Thursday, June 24, 2010

Manet, Self-Portrait with Pallet, 1878
It's a terrible painting.

The Guardian: "Manet self-portrait fetches record £22m at Sotheby's auction"

The NY Times: "A Lackluster Art Auction in London"
Carol Vogel writes on auctions and the art business
The tone was set early on when the star of the event, a self-portrait from 1878 in which Manet depicts himself as something of a dandy — holding a palette and paint brush but dressed in an elegant tailored jacket — sold for the low estimate of $29.48 million, or $33 million including commission, with only one bidder.
Deal Book adds
It appears that Steven A. Cohen’s bet on a Manet self-portrait hasn’t exactly turned out to be the hedge fund billionaire’s most lucrative.
Mr. Cohen, who runs SAC Capital Management, bought the painting for what is believed to be between $35 million and $40 million almost a decade ago.
Richard Feigen is quoted as saying “It was a great picture, but he’s not an auction artist.” The second may be true, but I'm not so sure about the first. Most of the painting seems to me to present Manet at his most incompetent, and that's saying a lot.

Mozart wrote pieces that now are rarely played and Beethoven wrote works in his mature years that are called failures. But the art market is a market of speculators and speculators need material so I want to call this painting a well-timed and thematically well-placed failure. But it's also in the line of transition from a high material culture of great and greatly signifying craft, to a linguistic culture where objects are more like relics or touchstones to remembered arguments. This is something of a return to language. Failure for Manet is a given; more importantly it's his most important trait and primary subject. His best work is an articulate description of failure, but this one isn't so articulate.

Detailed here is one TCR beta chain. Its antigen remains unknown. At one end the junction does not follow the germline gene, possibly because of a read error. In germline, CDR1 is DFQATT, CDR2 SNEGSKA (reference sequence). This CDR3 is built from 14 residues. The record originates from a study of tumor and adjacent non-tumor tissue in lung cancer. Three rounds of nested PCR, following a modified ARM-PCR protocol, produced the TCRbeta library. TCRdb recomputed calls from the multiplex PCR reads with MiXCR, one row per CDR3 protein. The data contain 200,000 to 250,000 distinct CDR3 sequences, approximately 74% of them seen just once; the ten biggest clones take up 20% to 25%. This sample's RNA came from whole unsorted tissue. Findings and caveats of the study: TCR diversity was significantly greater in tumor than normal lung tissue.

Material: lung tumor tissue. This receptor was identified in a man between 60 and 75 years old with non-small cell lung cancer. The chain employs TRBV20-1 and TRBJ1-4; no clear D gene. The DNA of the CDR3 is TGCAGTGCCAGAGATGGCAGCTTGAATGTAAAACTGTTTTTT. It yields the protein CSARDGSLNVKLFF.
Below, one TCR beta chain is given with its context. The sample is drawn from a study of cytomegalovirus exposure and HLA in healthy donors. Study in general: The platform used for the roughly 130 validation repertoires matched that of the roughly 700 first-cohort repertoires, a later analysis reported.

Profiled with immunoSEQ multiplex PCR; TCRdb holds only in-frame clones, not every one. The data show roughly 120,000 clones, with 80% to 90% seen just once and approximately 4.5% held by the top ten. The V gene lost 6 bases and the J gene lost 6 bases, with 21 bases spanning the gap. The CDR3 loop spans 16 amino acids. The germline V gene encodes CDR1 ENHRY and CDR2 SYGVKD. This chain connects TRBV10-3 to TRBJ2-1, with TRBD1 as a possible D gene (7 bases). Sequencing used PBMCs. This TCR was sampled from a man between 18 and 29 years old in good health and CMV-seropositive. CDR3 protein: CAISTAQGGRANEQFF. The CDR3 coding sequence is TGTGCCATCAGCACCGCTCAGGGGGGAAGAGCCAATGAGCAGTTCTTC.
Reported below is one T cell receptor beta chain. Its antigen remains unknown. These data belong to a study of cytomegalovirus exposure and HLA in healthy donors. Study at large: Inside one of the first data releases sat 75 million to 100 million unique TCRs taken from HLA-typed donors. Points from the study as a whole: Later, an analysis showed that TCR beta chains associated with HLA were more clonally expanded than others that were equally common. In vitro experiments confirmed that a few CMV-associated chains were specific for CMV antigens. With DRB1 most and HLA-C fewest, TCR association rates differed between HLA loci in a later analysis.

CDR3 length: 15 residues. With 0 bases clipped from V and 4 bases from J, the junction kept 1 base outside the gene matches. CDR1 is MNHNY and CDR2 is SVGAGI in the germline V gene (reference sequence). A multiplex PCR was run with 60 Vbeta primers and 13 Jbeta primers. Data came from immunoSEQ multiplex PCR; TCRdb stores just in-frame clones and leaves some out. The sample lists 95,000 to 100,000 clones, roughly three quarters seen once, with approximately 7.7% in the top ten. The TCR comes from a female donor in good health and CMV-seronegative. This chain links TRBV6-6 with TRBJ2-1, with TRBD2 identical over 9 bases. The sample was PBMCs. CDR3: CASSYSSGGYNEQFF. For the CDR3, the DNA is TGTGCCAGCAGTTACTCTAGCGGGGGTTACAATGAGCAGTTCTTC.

The painting was at Sotheby's in NY a month before the auction and I spent about an hour looking at it, trying to separate the thing from its context: from the historical idea of Manet, from my idea of Manet, and from paintings by him that I like for what I imagine to be their internal logic. There's a kind of modern and contemporary art I sometimes call "cocktail party art", where pieces function more as part of an ongoing conversation than as free-standing things. A brilliant quip or retort loses its brilliance or even its intelligibility on its own, which is not to say it wasn't brilliant to begin with. A free-standing art is more resilient, because interpretable in different contexts and over time, whatever its original place. That's why many people -often conservatives- defend the notion of a "universal" art. But the intention or the claim of universality means little more than the claim of dogmatic specificity. History is the arbiter.

Manet's art was not fully situational nor was he anywhere close to being a master of communicative material craft (and at the time there was not yet a conflict, assumed or otherwise, in the relation of communicative immaterial craft to literature: Flaubert didn't have Manet's problems). He wasn't Duchamp and he wasn't Delacroix, though Delacroix was as famous for his weaknesses as for his strengths. Manet was in-between, and his work is awkward and ambivalent. That Duchamp's Fountain was and is one of the most important sculptures of the 20th century says as much about the century as about Duchamp.

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